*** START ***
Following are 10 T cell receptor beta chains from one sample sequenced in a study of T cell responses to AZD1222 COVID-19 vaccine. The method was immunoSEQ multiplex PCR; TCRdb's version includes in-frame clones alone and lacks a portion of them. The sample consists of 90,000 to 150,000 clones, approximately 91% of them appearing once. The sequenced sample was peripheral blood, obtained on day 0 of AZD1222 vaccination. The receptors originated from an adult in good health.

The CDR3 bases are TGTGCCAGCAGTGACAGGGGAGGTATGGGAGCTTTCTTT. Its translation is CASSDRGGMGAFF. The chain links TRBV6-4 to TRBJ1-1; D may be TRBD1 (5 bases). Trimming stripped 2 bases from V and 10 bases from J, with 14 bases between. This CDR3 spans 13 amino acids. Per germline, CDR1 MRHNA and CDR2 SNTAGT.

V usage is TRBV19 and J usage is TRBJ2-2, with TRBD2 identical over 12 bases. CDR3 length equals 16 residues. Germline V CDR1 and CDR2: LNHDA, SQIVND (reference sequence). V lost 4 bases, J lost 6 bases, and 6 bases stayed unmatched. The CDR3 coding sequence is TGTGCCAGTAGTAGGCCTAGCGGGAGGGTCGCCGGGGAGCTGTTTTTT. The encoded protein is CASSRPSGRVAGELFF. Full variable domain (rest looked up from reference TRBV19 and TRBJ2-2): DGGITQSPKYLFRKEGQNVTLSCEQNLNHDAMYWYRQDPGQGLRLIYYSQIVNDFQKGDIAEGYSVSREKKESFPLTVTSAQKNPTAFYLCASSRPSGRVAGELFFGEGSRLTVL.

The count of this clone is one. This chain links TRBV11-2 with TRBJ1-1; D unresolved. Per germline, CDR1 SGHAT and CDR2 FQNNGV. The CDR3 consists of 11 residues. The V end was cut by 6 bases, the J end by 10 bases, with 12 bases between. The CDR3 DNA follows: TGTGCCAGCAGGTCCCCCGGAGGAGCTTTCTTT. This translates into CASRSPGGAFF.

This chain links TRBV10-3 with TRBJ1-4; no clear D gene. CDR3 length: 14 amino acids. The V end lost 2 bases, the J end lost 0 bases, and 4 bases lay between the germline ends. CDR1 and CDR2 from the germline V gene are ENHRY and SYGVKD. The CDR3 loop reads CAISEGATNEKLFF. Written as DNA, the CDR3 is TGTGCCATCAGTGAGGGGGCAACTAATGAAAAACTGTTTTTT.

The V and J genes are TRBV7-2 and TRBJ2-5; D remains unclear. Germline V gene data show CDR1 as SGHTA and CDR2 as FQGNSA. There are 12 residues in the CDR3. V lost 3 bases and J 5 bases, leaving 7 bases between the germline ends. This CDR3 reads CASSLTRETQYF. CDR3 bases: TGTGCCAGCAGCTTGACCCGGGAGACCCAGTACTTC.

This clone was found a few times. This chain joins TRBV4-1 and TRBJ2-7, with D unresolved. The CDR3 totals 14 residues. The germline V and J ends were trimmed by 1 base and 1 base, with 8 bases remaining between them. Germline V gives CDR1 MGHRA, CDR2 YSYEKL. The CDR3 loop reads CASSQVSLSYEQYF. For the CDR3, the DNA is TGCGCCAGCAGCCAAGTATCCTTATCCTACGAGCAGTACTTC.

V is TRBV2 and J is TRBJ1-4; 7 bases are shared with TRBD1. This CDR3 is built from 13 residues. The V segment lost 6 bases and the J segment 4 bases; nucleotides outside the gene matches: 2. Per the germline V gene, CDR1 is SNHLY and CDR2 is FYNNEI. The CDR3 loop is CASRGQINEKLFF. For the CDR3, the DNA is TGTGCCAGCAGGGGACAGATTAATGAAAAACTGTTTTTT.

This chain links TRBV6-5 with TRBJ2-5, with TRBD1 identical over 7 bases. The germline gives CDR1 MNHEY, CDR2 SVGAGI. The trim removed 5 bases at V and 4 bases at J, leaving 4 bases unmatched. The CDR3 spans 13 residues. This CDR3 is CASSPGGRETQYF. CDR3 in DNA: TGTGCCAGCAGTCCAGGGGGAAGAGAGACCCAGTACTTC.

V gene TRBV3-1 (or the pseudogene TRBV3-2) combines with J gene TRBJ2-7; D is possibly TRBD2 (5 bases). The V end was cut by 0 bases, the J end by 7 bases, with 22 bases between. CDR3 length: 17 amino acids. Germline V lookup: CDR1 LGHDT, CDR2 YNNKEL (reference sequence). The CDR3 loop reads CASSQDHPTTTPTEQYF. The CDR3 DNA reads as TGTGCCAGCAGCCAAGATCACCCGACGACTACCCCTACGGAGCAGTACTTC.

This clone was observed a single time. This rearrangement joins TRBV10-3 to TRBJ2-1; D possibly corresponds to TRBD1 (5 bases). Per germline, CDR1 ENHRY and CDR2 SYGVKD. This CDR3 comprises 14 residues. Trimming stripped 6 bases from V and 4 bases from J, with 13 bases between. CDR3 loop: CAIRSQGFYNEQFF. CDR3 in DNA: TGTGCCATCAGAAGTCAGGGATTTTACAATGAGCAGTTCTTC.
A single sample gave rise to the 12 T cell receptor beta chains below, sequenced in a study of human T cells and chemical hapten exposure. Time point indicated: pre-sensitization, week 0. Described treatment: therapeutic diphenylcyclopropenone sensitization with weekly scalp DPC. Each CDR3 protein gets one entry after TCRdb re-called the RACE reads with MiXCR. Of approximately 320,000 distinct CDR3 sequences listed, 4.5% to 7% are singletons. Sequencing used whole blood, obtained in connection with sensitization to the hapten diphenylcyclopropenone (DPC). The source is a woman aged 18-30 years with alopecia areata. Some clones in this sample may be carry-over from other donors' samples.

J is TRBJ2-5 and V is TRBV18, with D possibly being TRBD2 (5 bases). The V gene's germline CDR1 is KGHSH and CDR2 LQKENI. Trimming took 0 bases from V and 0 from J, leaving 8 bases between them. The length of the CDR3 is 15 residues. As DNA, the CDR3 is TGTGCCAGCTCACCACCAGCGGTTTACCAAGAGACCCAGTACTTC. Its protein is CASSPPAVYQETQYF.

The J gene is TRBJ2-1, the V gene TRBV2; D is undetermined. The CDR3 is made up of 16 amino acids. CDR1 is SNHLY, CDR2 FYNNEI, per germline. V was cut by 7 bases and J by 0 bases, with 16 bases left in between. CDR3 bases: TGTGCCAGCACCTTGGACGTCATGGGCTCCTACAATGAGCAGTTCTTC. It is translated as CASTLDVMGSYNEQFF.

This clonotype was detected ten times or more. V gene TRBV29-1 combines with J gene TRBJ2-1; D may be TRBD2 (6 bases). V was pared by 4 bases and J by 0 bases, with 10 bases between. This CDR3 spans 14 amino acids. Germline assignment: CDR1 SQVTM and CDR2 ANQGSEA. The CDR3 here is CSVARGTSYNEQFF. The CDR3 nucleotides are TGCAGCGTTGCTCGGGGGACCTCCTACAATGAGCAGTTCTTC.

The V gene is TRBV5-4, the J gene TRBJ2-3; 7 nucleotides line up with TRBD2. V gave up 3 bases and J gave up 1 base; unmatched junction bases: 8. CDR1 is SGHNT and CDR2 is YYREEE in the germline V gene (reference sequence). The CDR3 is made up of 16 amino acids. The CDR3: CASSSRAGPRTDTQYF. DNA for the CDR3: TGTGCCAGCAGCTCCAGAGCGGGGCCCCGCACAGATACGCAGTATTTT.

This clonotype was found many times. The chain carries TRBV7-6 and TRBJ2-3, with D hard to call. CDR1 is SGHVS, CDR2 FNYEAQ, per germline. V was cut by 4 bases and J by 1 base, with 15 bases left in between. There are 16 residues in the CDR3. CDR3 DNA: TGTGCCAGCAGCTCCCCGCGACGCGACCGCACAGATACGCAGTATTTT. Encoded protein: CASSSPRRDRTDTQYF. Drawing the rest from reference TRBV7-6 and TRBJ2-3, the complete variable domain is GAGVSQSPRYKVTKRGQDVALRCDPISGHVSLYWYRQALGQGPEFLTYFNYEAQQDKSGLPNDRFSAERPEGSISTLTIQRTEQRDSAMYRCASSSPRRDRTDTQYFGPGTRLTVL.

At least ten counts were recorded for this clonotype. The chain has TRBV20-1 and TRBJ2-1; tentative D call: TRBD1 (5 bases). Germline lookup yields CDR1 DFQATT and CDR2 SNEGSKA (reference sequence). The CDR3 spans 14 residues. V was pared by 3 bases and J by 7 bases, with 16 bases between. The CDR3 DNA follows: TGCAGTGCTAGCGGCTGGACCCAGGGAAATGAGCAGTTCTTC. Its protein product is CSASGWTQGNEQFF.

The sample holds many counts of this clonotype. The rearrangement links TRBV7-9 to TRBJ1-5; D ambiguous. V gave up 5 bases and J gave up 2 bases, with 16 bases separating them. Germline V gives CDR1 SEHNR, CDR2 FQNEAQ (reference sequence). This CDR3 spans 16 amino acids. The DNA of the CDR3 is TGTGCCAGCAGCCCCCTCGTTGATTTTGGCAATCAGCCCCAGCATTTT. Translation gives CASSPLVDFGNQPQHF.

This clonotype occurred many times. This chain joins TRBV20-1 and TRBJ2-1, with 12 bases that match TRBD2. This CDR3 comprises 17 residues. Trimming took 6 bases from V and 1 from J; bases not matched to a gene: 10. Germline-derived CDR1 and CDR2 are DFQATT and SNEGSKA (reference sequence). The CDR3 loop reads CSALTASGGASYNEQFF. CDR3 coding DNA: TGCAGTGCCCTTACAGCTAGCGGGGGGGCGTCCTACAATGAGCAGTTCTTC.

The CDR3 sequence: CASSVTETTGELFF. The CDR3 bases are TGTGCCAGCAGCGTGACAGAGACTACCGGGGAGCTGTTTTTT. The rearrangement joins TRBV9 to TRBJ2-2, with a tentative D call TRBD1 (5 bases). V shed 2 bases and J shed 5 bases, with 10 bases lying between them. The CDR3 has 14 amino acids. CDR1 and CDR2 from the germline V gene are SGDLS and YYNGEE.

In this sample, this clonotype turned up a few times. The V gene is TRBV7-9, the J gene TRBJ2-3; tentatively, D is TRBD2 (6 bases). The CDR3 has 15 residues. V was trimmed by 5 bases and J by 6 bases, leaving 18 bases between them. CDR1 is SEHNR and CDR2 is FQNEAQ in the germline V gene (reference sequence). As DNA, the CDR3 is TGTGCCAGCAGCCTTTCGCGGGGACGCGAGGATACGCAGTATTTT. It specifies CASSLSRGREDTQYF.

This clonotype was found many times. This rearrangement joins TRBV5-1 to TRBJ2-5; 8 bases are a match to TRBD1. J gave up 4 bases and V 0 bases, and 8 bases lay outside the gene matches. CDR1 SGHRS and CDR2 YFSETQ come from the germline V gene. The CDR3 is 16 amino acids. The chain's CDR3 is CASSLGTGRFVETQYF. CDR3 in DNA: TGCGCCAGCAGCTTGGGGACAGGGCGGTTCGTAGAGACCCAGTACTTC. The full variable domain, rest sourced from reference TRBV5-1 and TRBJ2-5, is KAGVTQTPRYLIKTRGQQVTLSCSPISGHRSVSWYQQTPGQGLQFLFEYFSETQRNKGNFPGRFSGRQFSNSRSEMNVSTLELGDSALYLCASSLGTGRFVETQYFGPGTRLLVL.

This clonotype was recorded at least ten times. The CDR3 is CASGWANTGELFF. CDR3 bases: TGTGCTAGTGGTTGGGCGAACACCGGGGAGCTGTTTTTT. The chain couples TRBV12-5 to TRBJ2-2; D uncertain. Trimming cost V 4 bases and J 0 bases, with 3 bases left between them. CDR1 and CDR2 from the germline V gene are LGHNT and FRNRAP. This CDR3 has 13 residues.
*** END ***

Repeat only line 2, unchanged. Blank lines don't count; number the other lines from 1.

The CDR3 bases are TGTGCCAGCAGTGACAGGGGAGGTATGGGAGCTTTCTTT. Its translation is CASSDRGGMGAFF. The chain links TRBV6-4 to TRBJ1-1; D may be TRBD1 (5 bases). Trimming stripped 2 bases from V and 10 bases from J, with 14 bases between. This CDR3 spans 13 amino acids. Per germline, CDR1 MRHNA and CDR2 SNTAGT.